Memory leak result is not 'virtual'

If you use Virtual Disk Service and you notice a serious system performance decline, a memory leak could be the culprit.

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The Virtual Disk Service (VDS) infrastructure simplifies disk management by letting you use a standardized storage management user interface to manage both multi-vendor storage arrays and directly-attached storage.

One of its advantages is giving you the flexibility to decide how to access the standardized interface, whether graphically, through a user interface or at the command prompt through a command line interface. VDS is used to manage everything from logical unit numbers (LUNs) on hardware to disks and volumes RAID arrays.

Microsoft recently announced that the service can develop a memory leak that consumes all of a system's available virtual memory, causing performance to seriously decrease. Fortunately, the memory leak doesn't consume RAM, so the system will continue to function, albeit poorly.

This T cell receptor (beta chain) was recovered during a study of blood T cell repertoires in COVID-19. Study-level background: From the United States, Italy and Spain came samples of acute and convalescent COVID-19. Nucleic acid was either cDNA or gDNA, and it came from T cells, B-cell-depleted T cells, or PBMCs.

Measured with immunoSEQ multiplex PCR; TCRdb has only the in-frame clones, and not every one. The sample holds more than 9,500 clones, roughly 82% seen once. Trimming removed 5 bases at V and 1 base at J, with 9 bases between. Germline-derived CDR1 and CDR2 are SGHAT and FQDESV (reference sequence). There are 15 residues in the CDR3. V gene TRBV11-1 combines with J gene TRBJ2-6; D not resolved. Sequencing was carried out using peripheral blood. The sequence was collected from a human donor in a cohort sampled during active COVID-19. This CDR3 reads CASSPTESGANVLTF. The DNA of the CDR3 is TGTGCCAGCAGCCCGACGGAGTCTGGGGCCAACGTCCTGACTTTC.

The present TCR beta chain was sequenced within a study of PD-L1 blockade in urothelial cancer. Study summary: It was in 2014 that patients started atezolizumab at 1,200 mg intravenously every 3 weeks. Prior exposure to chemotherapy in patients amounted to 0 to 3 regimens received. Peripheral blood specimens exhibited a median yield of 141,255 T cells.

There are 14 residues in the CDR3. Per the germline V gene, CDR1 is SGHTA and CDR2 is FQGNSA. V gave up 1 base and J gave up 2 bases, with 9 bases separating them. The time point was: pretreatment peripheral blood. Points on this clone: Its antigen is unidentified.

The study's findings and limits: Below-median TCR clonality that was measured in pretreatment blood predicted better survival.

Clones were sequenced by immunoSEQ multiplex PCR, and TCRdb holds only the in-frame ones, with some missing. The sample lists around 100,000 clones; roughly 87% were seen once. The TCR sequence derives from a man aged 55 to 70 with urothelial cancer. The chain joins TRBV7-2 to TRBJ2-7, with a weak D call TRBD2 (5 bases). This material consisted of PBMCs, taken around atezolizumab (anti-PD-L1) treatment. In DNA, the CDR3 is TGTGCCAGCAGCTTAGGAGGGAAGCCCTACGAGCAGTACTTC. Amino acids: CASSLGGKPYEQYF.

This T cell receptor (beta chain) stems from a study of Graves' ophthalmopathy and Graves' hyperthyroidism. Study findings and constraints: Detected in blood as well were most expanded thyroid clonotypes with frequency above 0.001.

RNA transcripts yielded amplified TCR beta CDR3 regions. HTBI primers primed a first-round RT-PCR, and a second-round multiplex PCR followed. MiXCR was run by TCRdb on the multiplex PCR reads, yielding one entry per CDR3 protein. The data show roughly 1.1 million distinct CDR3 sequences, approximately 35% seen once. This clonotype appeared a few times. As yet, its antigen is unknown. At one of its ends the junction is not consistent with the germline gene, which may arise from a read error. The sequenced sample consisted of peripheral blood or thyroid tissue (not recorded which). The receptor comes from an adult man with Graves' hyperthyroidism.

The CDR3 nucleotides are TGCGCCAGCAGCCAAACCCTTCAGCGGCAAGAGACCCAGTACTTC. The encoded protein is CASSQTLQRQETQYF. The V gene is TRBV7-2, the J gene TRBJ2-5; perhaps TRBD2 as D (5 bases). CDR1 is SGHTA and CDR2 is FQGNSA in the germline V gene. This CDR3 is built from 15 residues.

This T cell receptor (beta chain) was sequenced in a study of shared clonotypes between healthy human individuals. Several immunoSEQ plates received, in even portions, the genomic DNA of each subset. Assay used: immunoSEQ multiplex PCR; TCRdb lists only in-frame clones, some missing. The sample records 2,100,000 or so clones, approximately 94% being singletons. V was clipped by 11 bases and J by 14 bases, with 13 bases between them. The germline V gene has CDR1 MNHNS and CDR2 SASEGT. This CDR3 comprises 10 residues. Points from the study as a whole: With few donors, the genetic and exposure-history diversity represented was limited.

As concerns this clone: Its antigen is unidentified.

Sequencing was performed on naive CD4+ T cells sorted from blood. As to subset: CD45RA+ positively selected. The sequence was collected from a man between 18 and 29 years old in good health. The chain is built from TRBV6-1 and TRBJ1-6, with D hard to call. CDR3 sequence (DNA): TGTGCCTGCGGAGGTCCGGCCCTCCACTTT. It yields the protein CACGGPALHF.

Microsoft released a hotfix for the problem in late January, but the hotfix is somewhat preliminary and Microsoft suggests that users who are not experiencing the problem should not apply the hotfix.

If you suspect you have a problem, you can check your system's performance using System Monitor. Open the monitor by clicking Start| Administrative Tools| Performance| and select System Monitor. From the monitor, select Add Counters, and add the Paging File\% usage counter to the ones being monitored. Anything more than 70 percent usage indicates a problem with the paging file and possibly a memory leak.

Microsoft discusses the problem and its fixes in this Knowledge Base article: http://support.microsoft.com/default.aspx?scid=kb;en-us;886805.

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Rick Cook has been writing about mass storage since the days when the term meant an 80K floppy disk. The computers he learned on used ferrite cores and magnetic drums. For the last 20 years he has been a freelance writer specializing in storage and other computer issues.

This was first published in March 2005

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